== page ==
Dec 9, 2009
Dec 9, 2009

Stater: Three-Petal Flower (obverse); Horse and wheels (reverse)

Stater: Three-Petal Flower (obverse); Horse and wheels (reverse)

20 BC–AD 10

Part of a set. See all set records


Diameter: 1.9 cm (3/4 in.)

Weight: 5.4 g (0.19 oz.)

The Norweb Collection 1969.156


Did you know?

The obverse design may be a rose, a flower that appears on many earlier, mostly Greek, coins.


The Iceni were a native tribe inhabiting Norfolk, Suffolk, and parts of Cambridgeshire. They were described by the Romans as powerful, unbroken by war. In AD 61 the king of the Iceni, Prasutagus, died, leaving his apparently considerable wealth to his two daughters and to the Roman Emperor, as joint heirs. However, while the Roman legions under Aulus Plautius were in Wales taking drastic steps to exterminate Druidism, Boadicea, the widow of Prasutagus, was ill-treated by the Romans and her two daughters were outraged. The Iceni rose in revolt and helped by their neighbors the Trinovantes, they overran the Roman settlements. It is said that 70,000 Romans were massacred at Camulodunum, and the Iceni, with Boadicea in a war chariot at their head, sacked and burned Verulamium (St. Albans, Hertfordshire), and London. Suetonius, one of the leading Roman generals, returned from the west with all possible speed and came up with the Iceni in the northwest of Roman London. Here a great battle was fought, resulting in a complete victory for the disciplined Roman forces; thousands of Britons were killed. The site of this battle is supposed to have been near what is now Kings Cross, in central London, commemorated by Battle Bridge Road.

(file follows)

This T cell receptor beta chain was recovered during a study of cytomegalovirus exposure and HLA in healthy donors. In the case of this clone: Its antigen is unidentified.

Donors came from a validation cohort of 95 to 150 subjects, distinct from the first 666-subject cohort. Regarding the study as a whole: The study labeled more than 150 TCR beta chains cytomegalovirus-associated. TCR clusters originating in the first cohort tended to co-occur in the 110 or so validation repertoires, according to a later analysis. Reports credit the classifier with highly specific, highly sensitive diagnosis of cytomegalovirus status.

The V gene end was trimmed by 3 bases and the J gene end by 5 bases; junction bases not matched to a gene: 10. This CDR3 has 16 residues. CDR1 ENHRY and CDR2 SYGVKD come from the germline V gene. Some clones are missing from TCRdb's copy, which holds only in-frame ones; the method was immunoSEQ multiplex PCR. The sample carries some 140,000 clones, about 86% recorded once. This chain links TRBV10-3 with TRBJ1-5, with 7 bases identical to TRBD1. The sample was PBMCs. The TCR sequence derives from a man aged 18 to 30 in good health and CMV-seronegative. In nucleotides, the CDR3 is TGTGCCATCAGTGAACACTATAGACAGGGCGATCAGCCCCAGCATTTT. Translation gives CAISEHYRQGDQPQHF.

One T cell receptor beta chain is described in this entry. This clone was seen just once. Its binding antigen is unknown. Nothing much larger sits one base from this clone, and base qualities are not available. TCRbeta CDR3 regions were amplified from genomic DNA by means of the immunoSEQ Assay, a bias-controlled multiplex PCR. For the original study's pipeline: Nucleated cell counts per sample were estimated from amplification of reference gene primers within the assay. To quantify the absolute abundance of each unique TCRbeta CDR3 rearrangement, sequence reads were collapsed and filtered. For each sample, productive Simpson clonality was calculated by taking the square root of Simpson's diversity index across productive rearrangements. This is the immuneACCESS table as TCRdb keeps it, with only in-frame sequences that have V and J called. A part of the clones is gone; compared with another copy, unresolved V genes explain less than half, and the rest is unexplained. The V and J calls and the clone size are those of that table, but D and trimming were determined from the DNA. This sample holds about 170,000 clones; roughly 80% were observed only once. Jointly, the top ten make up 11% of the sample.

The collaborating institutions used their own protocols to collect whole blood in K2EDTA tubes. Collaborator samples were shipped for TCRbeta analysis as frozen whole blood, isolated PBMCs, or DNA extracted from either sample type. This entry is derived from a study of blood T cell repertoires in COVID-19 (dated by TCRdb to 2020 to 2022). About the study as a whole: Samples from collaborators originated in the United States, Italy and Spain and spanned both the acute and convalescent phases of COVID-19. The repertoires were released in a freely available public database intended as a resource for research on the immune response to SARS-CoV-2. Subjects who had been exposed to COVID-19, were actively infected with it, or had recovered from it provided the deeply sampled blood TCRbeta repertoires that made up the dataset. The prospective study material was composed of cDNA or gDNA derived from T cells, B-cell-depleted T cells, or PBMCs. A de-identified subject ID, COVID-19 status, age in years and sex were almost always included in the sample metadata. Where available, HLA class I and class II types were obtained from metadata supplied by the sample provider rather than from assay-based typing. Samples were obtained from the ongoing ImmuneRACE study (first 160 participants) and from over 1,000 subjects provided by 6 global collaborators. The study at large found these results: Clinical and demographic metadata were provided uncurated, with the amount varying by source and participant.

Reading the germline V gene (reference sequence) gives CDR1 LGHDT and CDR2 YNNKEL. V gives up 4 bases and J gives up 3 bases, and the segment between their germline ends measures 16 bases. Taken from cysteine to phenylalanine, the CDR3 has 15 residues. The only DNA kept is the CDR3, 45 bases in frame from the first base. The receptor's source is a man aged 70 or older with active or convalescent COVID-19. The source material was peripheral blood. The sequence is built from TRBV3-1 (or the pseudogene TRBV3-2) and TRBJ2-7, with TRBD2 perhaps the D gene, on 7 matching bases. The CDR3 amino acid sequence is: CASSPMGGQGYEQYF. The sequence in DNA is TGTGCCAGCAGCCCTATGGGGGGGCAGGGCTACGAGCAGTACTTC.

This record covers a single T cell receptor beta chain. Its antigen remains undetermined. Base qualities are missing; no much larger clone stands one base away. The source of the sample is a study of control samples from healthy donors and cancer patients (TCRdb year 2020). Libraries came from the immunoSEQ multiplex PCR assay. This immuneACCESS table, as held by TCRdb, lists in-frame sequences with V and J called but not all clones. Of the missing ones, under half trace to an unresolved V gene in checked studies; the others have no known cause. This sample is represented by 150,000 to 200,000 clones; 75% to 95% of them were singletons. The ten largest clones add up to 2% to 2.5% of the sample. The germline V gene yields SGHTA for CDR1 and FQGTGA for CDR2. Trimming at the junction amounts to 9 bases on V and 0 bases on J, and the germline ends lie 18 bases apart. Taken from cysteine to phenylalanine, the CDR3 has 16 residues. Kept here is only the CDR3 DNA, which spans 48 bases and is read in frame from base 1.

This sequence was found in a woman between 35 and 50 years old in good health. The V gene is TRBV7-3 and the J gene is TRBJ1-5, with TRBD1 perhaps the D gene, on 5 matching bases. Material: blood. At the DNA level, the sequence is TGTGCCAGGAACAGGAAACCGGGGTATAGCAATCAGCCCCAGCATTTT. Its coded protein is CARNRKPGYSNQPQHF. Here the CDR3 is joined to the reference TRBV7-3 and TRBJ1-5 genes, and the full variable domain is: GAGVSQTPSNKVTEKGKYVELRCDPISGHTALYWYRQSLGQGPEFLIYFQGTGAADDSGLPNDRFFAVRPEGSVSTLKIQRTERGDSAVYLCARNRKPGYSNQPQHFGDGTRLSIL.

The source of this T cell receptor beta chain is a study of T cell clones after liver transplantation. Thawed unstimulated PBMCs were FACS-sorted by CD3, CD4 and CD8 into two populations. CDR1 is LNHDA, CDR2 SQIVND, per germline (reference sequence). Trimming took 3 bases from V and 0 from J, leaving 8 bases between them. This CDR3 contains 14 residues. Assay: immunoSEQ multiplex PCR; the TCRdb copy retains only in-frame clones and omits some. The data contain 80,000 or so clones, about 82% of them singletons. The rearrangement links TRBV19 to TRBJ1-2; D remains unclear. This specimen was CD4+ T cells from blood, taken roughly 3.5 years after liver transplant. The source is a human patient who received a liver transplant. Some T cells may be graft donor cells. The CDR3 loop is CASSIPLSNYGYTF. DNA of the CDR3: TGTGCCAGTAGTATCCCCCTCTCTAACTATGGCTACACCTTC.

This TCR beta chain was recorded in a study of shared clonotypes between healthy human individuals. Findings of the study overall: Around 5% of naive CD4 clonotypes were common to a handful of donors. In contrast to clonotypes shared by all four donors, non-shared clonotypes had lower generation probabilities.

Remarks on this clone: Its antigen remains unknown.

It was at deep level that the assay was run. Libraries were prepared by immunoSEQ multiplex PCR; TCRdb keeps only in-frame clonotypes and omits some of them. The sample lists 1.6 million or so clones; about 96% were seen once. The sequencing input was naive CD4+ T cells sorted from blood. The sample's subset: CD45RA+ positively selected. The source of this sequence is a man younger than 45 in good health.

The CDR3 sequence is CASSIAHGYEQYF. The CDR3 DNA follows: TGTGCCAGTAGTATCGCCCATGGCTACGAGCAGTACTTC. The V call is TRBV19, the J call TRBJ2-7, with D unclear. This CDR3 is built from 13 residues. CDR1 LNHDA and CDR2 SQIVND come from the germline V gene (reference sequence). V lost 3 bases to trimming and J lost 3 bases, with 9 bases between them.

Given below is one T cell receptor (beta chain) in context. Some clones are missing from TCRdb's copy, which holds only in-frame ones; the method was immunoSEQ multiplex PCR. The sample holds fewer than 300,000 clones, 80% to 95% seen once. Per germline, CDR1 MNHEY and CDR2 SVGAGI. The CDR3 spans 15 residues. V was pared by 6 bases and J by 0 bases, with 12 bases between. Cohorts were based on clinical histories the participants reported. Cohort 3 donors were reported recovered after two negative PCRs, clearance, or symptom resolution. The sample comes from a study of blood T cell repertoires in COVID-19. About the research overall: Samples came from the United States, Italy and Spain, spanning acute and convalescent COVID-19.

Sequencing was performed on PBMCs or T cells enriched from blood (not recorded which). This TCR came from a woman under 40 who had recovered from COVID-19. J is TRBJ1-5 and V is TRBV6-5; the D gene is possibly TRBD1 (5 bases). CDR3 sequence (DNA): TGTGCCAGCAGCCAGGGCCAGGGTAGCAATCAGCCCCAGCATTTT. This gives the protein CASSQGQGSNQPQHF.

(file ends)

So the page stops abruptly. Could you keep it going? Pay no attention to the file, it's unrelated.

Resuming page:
See also
MED - Numismatics
Medieval Art
Type of artwork: 
Credit line: 
The Norweb Collection

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